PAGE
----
With John Roberts’ nomination to succeed the late William Rehnquist as chief justice of the United States earlier this week, a prediction first voiced by HUMAN EVENTS came true–albeit after some unexpected turns.
At the White House morning press briefing June 20th, I asked Press Secretary Scott McClellan whether Rehnquist had indicated he would announce his retirement when the court adjourned June 27th and whether U.S. Court of Appeals Judge John Roberts was to be named as his successor. The decision to ask the question was based on growing talk that the ailing chief justice was about to retire and on Roberts’ background as his former clerk and friend.
McClellan replied that any decision on the chief justice’s tenure would "originate with his office," that the White House had not received any notification Rehnquist would step down. He did not address the scenario of Roberts as a possible successor.
With the surprise retirement of Justice Sandra Day O’Connor later in the summer, Roberts was in fact named to her seat on the Supreme Court. But with Rehnquist’s death September 3rd, President Bush moved his appointment to chief justice. One White House source confirmed to me this week that Roberts in fact had been originally considered as a potential replacement for Rehnquist when and if the chief justice stepped down, and then nominated as associate justice when Mrs. O’Connor said she was leaving.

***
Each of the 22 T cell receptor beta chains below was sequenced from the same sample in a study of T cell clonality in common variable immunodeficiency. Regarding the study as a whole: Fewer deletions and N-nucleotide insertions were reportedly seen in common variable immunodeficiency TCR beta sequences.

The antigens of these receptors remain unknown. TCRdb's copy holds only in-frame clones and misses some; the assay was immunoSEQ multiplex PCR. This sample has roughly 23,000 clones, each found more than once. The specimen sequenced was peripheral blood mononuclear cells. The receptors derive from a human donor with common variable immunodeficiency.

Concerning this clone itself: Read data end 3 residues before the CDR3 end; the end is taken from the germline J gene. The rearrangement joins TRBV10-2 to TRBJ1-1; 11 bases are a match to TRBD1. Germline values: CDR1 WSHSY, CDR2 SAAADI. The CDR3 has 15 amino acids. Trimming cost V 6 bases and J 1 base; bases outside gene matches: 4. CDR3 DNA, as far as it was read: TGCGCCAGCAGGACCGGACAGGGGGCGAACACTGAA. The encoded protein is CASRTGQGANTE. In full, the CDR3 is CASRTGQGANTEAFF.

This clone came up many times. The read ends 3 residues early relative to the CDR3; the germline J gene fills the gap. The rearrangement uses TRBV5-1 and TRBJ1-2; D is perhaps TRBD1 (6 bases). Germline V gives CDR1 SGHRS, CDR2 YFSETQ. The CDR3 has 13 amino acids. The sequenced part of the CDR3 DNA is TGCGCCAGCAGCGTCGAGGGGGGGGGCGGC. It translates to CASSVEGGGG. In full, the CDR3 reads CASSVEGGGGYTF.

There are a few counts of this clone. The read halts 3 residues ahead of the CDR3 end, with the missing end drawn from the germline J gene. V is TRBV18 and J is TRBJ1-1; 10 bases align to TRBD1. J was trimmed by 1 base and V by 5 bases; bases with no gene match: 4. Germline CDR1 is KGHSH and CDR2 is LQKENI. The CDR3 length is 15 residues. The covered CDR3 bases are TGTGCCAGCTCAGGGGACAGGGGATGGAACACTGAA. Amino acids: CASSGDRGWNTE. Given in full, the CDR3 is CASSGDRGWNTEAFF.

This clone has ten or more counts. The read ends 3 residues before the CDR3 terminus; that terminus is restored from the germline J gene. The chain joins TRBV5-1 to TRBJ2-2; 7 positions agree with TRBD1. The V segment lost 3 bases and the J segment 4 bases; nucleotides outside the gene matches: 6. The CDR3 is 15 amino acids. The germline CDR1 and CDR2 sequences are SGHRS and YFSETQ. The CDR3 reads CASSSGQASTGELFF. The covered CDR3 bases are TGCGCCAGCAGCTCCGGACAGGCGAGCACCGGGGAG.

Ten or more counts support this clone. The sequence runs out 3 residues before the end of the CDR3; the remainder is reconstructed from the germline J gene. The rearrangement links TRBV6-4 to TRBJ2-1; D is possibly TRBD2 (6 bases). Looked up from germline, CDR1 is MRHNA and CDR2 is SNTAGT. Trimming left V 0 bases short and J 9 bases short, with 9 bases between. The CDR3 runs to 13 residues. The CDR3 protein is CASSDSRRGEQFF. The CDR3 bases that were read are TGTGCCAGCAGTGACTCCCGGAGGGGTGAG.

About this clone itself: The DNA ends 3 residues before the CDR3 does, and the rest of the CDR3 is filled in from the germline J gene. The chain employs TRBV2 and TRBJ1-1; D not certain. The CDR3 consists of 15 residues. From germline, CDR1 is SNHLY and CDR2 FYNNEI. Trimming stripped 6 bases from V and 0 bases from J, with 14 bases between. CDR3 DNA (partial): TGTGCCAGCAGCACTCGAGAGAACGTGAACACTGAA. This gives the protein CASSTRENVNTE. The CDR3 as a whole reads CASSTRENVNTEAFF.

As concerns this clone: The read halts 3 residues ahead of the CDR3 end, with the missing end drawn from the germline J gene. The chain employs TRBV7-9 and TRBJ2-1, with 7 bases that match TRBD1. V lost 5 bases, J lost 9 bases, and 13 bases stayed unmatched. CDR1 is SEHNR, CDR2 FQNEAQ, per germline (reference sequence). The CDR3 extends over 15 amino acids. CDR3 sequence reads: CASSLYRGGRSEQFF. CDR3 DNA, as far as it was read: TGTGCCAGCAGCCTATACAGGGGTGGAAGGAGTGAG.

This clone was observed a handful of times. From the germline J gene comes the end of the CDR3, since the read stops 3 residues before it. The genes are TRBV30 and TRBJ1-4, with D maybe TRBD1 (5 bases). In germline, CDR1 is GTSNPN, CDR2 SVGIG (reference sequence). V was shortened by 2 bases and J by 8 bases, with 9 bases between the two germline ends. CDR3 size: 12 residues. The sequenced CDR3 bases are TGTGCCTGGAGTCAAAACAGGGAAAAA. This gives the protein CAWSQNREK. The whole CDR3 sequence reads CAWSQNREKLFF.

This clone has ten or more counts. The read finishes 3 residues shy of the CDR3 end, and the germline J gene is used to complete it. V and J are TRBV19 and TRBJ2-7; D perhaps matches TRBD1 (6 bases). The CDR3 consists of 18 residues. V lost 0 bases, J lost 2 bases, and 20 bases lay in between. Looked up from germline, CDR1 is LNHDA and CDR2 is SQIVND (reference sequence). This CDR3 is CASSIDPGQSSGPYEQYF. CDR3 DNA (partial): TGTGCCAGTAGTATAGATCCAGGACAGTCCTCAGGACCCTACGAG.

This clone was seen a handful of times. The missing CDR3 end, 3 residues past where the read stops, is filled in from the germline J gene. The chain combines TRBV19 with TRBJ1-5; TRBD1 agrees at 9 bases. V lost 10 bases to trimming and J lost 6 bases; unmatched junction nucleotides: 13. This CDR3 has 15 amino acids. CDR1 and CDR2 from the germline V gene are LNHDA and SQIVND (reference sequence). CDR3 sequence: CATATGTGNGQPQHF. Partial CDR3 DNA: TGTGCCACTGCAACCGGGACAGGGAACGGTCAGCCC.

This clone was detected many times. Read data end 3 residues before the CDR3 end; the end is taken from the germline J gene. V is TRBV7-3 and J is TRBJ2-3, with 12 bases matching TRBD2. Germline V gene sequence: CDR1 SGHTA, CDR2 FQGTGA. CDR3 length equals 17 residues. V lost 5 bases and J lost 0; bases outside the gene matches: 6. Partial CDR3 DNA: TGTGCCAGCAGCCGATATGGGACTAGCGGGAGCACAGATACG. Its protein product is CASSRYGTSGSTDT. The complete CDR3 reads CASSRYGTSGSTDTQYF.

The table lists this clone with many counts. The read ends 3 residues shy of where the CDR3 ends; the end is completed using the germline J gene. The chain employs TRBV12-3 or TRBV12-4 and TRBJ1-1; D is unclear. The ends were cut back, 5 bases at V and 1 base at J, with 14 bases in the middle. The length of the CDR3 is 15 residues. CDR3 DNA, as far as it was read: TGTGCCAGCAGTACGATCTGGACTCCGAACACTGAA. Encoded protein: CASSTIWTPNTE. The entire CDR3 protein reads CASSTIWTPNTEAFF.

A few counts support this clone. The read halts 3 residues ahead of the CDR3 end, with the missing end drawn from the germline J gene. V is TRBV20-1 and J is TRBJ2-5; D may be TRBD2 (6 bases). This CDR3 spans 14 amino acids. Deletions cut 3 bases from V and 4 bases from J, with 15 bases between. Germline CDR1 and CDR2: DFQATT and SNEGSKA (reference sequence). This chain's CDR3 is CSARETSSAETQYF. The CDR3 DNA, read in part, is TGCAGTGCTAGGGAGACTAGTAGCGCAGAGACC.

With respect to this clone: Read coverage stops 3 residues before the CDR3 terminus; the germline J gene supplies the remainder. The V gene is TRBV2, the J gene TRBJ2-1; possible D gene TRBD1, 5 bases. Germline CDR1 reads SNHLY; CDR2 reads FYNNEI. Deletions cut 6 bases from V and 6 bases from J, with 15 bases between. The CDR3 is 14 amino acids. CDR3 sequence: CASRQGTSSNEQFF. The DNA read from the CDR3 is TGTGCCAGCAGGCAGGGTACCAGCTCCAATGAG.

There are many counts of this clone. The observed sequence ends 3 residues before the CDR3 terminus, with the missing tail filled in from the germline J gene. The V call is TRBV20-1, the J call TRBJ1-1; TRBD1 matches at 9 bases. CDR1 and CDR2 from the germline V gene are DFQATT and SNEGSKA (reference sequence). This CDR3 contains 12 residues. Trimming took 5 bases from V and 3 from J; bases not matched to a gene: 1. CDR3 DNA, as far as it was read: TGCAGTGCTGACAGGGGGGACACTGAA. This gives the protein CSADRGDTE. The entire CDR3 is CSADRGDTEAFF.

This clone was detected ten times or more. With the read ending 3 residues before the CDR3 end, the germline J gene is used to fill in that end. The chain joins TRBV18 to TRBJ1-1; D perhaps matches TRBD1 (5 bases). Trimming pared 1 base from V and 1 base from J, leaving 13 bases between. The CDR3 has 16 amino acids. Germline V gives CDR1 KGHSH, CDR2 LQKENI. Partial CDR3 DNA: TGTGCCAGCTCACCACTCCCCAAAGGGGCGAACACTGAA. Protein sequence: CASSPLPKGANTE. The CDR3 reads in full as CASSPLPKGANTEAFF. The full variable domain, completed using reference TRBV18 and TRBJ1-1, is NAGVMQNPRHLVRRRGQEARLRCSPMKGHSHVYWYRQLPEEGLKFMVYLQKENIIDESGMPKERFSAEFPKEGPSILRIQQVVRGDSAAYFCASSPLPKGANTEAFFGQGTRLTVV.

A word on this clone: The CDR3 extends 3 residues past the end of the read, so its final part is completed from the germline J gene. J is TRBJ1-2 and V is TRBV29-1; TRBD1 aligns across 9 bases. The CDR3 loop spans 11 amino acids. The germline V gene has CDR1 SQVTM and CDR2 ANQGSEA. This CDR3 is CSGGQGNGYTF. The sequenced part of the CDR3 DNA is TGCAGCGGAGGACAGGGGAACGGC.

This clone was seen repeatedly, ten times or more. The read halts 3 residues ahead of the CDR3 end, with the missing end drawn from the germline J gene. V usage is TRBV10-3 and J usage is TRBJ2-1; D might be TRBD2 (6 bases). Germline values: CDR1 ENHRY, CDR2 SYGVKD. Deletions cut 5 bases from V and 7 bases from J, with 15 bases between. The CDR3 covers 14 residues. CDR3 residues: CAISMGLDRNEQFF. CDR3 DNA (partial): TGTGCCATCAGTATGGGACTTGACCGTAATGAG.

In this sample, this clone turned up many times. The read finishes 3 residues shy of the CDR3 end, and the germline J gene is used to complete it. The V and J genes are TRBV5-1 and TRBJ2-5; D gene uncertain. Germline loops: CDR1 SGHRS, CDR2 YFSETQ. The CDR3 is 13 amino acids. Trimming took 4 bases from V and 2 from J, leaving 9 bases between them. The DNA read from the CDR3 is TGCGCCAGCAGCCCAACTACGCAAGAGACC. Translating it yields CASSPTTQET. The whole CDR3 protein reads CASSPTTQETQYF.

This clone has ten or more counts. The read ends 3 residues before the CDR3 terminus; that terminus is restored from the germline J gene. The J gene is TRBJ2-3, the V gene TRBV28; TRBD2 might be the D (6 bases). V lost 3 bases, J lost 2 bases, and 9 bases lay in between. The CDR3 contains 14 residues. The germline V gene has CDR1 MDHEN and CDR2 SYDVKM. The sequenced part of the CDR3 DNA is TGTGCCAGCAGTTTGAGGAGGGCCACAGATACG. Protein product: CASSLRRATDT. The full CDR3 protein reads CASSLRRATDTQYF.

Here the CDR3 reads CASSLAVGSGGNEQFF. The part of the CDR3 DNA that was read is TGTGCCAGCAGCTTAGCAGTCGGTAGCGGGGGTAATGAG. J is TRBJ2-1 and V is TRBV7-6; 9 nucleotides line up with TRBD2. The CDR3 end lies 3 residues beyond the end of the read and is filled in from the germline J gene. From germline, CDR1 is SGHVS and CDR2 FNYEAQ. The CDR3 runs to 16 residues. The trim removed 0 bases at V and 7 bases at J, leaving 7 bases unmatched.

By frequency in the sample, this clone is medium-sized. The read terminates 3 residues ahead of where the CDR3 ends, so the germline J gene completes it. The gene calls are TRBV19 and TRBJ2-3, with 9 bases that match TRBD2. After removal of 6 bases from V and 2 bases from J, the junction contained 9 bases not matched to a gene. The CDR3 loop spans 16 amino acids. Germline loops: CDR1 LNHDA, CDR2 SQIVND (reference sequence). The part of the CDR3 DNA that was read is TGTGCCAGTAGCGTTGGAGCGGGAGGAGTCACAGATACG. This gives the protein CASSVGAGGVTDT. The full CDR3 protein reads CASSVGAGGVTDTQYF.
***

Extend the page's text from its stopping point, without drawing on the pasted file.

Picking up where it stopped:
Last week, McClellan told us that the President would consider the "original pool" of 16 names that he had studied when O’Connor announced her decision. This includes the four "finalists" who, along with Roberts, were personally interviewed by the President: Appellate Judges Edith Clement, Edith Jones, J. Harvie Wilkinson, J. Michael Luttig. However, McClellan quickly added, that’s a pool "that could grow."